In 1992, that all came crashing down. The band was coming off the dual successes of 1989’s Dr. Feelgood and 1991’s greatest hits compilation Decade of Decadence and were hard at work on their next album when Neil quit/was fired. The band promptly hired John Corabi, lead singer and rhythm guitarist of L.A. band The Scream and set about working on what would become 1994’s self titled album. With the music industry changing around them, the newly inspired Crüe updated their sound and recorded a bunch of songs that were heavier, both lyrically and musically, than anything they had ever done before. They were confident that Mötley Crüe was their best album ever and would open up a new chapter in the band’s already successful history.

And then they learned a valuable lesson about what happens when you mess with the formula.

(more…)

Career Killers: “Van Halen III”

September 4, 1996. The MTV Video Music Awards are in full swing and the evening is full of historical moments. 2Pac, in his last televised appearance before his death, announced the formation of Death Row East – a provocative incursion onto rival turf at the height of east/west tensions in the hip hop world. A then-unknown No Doubt rocked the pre-show, serving notice to the musical world as to what was to come. A reeling Smashing Pumpkins gave one of their first performances since touring keyboardist Jonathan Melvoin overdosed on heroin and died the previous July. 

But the moment that had everyone talking was a reunion over ten years in the making, and one that fans, music executives, MTV personnel and fellow musicians had been dying for. When David Lee Roth walked out on stage with the other members of Van Halen, it was the first time he, Eddie Van Halen, Michael Anthony and Alex Van Halen had stood together on stage in over a decade. The four had made magic together, establishing Van Halen as one of the greatest and most loved bands of its era. In 1985, at the height of its popularity, Van Halen and Roth parted ways amidst plenty of recriminations and bad feelings. Sammy Hagar had taken over and had done great business for Van Halen. But Roth was the one that we all wanted to see again (heck, in the weeks leading up to the show, MTV ran a 45 second spot featuring some of Dave’s greatest music video moments set to the “Welcome Back Kotter” theme). By appearing together at the VMAs, the classic lineup was surely going to let the past be the past and record a kick-ass record that would restore them to supremacy in a musical world increasingly dominated by alternative music and hip-hop.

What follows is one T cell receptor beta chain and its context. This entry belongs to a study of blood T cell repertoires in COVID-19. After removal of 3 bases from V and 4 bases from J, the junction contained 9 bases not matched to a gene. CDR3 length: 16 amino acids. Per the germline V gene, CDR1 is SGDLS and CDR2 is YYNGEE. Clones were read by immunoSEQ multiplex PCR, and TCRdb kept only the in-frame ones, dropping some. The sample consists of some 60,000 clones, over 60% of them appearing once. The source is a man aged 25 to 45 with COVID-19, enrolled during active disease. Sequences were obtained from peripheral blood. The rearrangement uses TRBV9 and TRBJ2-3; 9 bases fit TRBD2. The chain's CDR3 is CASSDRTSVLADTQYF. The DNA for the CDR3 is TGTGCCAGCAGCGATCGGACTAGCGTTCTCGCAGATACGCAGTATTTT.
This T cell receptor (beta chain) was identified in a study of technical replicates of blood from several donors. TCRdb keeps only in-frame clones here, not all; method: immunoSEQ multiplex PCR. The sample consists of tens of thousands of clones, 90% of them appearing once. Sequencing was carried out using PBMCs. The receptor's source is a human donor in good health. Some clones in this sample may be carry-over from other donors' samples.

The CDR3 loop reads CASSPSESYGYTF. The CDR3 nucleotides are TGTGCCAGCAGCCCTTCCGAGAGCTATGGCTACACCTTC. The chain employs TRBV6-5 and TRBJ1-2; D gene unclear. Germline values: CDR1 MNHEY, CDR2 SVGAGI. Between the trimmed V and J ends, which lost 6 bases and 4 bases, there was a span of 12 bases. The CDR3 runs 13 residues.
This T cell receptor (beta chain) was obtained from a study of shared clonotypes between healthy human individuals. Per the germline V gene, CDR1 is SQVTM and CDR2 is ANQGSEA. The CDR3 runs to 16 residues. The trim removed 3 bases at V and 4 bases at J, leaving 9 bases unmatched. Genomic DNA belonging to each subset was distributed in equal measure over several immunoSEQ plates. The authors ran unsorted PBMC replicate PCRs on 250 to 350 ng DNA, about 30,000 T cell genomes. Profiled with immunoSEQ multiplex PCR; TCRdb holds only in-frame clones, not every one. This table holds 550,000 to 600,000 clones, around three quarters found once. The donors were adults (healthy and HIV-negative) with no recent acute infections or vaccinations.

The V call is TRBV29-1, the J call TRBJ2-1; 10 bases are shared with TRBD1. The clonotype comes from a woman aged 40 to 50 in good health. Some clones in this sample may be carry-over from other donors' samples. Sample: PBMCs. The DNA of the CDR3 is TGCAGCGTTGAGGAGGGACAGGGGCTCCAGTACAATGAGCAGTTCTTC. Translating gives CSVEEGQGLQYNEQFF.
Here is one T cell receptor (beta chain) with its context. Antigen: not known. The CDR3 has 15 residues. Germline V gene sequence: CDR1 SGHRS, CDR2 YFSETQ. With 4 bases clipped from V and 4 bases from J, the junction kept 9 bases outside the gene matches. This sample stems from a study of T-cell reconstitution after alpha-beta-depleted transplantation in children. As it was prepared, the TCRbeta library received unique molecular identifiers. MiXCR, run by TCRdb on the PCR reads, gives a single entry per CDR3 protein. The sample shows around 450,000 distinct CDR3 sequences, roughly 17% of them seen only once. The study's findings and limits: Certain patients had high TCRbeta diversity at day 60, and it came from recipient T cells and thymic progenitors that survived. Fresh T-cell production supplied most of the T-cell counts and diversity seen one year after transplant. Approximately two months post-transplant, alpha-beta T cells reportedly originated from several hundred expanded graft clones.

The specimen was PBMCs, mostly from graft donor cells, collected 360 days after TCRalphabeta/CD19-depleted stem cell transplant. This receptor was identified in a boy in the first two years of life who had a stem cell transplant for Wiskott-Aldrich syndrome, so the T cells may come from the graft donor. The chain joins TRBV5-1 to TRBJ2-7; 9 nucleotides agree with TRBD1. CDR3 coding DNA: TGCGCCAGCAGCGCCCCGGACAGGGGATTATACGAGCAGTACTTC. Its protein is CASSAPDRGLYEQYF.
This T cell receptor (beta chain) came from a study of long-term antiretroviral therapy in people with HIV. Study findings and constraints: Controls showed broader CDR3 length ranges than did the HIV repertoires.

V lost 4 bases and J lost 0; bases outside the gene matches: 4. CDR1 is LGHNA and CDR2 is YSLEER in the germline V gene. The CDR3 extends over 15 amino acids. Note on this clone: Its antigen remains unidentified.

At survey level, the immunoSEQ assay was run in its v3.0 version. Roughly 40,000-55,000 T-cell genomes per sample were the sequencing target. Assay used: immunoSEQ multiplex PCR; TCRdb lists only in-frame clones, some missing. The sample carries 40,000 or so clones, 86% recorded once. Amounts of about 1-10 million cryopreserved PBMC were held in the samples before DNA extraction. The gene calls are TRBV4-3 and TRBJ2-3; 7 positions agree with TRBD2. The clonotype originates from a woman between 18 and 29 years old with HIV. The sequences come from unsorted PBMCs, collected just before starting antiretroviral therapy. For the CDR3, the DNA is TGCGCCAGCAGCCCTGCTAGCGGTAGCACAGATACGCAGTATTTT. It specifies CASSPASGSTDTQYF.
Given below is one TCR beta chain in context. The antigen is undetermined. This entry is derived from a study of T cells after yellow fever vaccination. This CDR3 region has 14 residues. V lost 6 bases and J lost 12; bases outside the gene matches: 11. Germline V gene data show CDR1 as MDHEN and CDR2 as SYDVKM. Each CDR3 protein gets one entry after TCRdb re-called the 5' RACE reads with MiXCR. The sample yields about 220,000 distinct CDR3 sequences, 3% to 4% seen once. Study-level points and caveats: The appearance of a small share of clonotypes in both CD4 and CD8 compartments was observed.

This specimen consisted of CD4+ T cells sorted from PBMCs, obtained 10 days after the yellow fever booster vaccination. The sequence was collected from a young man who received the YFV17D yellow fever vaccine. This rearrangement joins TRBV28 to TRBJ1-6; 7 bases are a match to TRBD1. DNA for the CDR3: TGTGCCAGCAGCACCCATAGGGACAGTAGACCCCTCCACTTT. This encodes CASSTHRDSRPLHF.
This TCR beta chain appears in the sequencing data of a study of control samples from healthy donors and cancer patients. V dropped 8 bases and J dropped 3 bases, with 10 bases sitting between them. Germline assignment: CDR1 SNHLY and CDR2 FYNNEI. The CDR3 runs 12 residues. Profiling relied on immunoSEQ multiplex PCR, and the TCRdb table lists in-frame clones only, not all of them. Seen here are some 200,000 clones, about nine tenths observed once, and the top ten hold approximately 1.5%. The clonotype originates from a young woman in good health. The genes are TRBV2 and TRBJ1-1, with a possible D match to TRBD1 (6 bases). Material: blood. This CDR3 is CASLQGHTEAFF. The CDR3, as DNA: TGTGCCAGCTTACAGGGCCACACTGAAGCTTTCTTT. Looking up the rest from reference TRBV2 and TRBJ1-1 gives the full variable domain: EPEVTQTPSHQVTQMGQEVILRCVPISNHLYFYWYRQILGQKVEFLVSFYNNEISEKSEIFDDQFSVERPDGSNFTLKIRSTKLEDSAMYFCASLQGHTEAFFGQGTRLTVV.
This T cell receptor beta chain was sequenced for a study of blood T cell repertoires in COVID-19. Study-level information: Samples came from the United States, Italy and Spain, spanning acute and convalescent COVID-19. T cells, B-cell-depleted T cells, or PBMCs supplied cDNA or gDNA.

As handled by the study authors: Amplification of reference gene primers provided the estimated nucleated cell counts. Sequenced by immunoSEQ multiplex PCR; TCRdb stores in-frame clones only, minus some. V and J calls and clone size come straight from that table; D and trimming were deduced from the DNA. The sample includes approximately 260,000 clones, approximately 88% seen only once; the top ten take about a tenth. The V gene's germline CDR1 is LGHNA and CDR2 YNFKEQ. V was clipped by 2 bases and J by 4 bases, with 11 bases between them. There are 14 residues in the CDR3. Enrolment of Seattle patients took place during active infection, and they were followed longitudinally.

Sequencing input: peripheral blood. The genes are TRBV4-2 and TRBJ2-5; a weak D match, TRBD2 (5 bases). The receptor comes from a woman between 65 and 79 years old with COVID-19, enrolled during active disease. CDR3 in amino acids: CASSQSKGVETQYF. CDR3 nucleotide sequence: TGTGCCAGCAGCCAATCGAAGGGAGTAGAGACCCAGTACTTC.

Instead, we got Van Halen III.

(more…)

Not So Bitter, Definitely Sweet – A Concert Review of The Verve at MSG

This is an old favorite of mine. I originally wrote it for my Livejournal blog and decided it was time to import it over here. Still holds up, except for the fact that the Verve broke up shortly afterwards. That and the Robbie Williams line about not wanting to rejoin Take That.

Concert Review:

The Verve

April 29, 2008

WaMu Theater at Madison Square Garden

When the Verve released “Urban Hymns” in 1997, they seemed poised to become the biggest of all the British pop bands that were invading America from across the Atlantic during the mid-90’s. Oasis had great hooks, but they were about as likeable as smallpox. Blur couldn’t escape from the shadows of their biggest U.S. hit, the ubiquitous “Song 2” (currently playing at some sporting event somewhere in this country). Radiohead were too esoteric and were about as interested in promoting themselves as Robbie Williams was in rejoining Take That. The Verve, however, had great songs, a unique psychedelic/rock sound, a loyal and devoted fan base, and a charismatic frontman in Richard Ashcroft.

(more…)